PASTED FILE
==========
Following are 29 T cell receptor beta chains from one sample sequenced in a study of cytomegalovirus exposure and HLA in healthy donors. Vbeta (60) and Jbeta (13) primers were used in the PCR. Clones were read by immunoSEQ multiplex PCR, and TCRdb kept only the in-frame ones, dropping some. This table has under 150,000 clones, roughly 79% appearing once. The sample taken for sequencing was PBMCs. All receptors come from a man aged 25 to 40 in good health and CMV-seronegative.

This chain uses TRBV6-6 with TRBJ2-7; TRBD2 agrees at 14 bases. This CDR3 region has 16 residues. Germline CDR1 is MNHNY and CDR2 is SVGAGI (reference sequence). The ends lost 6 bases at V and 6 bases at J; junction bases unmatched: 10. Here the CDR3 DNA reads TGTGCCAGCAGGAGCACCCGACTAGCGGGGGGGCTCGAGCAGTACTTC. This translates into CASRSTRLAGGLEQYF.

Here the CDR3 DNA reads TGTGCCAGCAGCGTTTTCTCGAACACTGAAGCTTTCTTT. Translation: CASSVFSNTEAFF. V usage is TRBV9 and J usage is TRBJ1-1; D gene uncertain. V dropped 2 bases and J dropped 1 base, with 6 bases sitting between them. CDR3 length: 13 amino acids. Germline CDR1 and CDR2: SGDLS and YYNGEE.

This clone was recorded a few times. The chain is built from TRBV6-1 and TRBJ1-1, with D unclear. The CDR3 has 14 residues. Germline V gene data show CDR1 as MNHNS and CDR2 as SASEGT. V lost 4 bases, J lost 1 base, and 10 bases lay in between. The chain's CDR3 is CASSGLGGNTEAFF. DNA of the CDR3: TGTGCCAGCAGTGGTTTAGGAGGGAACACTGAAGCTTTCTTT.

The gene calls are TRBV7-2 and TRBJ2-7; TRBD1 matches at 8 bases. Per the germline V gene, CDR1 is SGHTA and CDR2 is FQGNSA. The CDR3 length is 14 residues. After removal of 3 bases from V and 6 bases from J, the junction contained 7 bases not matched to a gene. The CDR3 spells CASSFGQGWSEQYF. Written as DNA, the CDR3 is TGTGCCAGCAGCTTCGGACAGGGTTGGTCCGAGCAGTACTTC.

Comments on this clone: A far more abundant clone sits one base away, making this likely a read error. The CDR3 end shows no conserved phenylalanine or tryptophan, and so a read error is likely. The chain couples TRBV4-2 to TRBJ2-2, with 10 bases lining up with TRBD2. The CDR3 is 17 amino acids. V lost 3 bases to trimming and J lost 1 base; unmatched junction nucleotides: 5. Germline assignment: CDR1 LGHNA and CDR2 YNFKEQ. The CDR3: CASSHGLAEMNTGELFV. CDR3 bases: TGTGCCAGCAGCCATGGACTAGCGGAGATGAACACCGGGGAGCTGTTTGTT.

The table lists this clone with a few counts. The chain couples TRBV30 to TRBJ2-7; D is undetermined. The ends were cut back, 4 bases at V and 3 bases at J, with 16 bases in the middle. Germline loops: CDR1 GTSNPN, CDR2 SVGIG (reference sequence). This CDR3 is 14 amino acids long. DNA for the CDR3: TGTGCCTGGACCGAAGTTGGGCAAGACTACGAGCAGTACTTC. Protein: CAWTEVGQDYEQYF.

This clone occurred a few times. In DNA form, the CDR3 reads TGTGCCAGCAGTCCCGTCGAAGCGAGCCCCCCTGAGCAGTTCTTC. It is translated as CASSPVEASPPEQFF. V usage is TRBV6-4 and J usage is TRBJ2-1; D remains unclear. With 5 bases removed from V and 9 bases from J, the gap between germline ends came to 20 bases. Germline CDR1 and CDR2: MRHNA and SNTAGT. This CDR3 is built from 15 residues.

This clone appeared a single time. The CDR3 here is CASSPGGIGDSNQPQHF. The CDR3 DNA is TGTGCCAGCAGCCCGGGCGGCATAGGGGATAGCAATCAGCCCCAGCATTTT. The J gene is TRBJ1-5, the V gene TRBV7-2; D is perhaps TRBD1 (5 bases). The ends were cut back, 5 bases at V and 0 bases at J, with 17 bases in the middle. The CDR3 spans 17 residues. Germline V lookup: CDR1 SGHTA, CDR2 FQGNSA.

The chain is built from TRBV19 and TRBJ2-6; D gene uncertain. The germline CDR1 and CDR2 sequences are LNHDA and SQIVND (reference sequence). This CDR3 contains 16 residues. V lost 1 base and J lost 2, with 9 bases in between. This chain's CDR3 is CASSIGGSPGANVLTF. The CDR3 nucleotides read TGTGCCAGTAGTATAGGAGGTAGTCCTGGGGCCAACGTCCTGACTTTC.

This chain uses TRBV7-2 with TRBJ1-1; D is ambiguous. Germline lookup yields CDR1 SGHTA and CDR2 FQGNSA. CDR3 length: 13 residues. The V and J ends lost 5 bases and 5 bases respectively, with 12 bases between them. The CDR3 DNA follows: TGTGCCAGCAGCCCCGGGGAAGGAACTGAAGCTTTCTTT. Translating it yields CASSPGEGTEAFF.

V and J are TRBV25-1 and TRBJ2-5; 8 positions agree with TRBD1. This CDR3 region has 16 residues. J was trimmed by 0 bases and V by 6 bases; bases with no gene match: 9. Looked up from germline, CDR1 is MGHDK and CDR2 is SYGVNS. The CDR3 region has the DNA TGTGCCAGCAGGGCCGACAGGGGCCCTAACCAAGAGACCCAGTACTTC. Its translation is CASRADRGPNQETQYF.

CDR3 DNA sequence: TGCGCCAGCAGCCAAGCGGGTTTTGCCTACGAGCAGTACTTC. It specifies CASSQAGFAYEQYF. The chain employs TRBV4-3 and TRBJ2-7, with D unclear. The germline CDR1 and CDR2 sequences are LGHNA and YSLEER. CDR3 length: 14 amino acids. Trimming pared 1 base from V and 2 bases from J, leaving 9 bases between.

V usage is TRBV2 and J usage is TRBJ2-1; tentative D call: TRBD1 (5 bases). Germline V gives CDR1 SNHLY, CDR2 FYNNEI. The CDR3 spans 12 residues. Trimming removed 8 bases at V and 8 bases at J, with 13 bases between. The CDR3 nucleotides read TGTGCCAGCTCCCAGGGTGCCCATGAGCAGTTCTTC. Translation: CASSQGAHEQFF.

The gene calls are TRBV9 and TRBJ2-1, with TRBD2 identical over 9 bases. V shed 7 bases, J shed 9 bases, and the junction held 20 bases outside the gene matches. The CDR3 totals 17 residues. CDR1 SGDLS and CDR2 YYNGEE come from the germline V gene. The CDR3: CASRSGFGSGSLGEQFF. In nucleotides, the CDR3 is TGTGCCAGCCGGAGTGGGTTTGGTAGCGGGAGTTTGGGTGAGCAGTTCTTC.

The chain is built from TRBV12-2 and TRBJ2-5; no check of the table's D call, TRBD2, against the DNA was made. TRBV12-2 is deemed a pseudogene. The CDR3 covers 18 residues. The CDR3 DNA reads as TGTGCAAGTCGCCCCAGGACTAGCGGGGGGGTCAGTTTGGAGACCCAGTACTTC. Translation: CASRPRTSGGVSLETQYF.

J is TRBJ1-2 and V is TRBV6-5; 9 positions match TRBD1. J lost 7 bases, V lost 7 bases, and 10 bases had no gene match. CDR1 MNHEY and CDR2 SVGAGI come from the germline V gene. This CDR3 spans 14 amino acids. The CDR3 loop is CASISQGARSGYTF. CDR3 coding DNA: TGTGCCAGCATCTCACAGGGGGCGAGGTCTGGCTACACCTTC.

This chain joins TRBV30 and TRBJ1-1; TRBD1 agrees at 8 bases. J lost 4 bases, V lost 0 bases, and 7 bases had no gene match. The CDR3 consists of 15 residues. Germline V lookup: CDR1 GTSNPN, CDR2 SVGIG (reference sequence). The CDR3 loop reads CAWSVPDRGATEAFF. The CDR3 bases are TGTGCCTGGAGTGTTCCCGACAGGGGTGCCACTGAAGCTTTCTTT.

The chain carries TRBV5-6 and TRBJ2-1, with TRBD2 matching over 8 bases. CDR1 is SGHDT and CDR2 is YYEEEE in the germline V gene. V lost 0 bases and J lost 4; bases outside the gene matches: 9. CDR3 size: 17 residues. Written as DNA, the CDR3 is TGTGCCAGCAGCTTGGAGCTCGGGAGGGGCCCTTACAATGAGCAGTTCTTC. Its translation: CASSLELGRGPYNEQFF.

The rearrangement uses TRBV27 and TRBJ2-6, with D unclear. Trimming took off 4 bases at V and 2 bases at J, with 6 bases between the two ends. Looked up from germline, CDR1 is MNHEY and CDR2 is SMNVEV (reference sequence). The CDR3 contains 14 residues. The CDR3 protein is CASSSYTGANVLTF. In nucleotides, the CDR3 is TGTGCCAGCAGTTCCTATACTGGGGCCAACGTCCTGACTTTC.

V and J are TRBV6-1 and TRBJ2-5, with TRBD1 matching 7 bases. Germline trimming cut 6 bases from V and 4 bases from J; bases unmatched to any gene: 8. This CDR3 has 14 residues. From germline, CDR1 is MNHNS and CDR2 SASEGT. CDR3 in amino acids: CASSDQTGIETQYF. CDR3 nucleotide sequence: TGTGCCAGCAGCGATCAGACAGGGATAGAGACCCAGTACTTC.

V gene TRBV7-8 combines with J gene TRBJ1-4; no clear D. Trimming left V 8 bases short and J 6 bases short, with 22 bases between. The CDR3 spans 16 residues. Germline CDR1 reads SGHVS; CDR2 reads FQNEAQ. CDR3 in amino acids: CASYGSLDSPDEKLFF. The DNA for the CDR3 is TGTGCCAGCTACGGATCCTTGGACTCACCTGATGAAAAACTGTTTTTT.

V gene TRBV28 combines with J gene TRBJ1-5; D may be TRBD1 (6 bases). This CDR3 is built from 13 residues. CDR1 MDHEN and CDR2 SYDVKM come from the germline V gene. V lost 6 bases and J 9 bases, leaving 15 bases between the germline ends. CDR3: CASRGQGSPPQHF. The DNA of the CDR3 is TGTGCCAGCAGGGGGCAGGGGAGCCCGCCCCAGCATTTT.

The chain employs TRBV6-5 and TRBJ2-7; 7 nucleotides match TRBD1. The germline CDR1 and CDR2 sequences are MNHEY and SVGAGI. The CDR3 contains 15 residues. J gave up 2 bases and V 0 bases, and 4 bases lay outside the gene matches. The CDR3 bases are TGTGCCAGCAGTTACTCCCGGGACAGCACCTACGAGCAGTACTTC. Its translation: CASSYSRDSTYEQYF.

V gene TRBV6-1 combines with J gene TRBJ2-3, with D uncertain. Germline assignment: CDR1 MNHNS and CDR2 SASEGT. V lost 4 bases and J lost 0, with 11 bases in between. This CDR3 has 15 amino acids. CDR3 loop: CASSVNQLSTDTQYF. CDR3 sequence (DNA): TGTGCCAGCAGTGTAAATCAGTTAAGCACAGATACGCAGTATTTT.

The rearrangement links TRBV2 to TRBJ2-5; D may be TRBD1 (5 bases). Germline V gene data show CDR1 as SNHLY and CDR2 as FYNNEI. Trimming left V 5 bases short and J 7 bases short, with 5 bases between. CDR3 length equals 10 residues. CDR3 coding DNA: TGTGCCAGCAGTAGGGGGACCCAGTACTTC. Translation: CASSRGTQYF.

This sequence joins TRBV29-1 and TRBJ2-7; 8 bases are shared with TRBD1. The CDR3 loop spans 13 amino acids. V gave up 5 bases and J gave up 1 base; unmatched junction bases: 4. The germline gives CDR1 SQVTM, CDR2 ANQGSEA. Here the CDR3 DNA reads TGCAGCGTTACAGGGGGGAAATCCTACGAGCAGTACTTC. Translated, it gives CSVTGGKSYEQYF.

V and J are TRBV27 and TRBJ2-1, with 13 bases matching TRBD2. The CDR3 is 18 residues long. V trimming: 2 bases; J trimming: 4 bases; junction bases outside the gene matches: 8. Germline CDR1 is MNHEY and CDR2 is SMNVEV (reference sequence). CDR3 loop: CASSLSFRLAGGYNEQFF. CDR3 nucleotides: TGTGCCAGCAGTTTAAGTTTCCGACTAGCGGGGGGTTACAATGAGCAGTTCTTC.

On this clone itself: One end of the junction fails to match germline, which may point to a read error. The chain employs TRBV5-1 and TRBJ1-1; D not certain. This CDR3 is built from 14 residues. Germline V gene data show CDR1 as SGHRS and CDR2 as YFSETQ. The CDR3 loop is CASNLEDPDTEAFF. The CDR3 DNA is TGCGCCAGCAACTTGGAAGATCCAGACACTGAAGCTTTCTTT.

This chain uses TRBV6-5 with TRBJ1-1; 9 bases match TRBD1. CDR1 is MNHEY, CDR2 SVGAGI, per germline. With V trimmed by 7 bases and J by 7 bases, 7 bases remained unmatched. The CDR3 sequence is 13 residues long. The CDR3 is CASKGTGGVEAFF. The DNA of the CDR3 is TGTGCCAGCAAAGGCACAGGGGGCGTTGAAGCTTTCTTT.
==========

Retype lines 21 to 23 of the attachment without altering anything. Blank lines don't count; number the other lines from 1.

V and J are TRBV6-1 and TRBJ2-5, with TRBD1 matching 7 bases. Germline trimming cut 6 bases from V and 4 bases from J; bases unmatched to any gene: 8. This CDR3 has 14 residues. From germline, CDR1 is MNHNS and CDR2 SASEGT. CDR3 in amino acids: CASSDQTGIETQYF. CDR3 nucleotide sequence: TGTGCCAGCAGCGATCAGACAGGGATAGAGACCCAGTACTTC.

V gene TRBV7-8 combines with J gene TRBJ1-4; no clear D. Trimming left V 8 bases short and J 6 bases short, with 22 bases between. The CDR3 spans 16 residues. Germline CDR1 reads SGHVS; CDR2 reads FQNEAQ. CDR3 in amino acids: CASYGSLDSPDEKLFF. The DNA for the CDR3 is TGTGCCAGCTACGGATCCTTGGACTCACCTGATGAAAAACTGTTTTTT.

V gene TRBV28 combines with J gene TRBJ1-5; D may be TRBD1 (6 bases). This CDR3 is built from 13 residues. CDR1 MDHEN and CDR2 SYDVKM come from the germline V gene. V lost 6 bases and J 9 bases, leaving 15 bases between the germline ends. CDR3: CASRGQGSPPQHF. The DNA of the CDR3 is TGTGCCAGCAGGGGGCAGGGGAGCCCGCCCCAGCATTTT.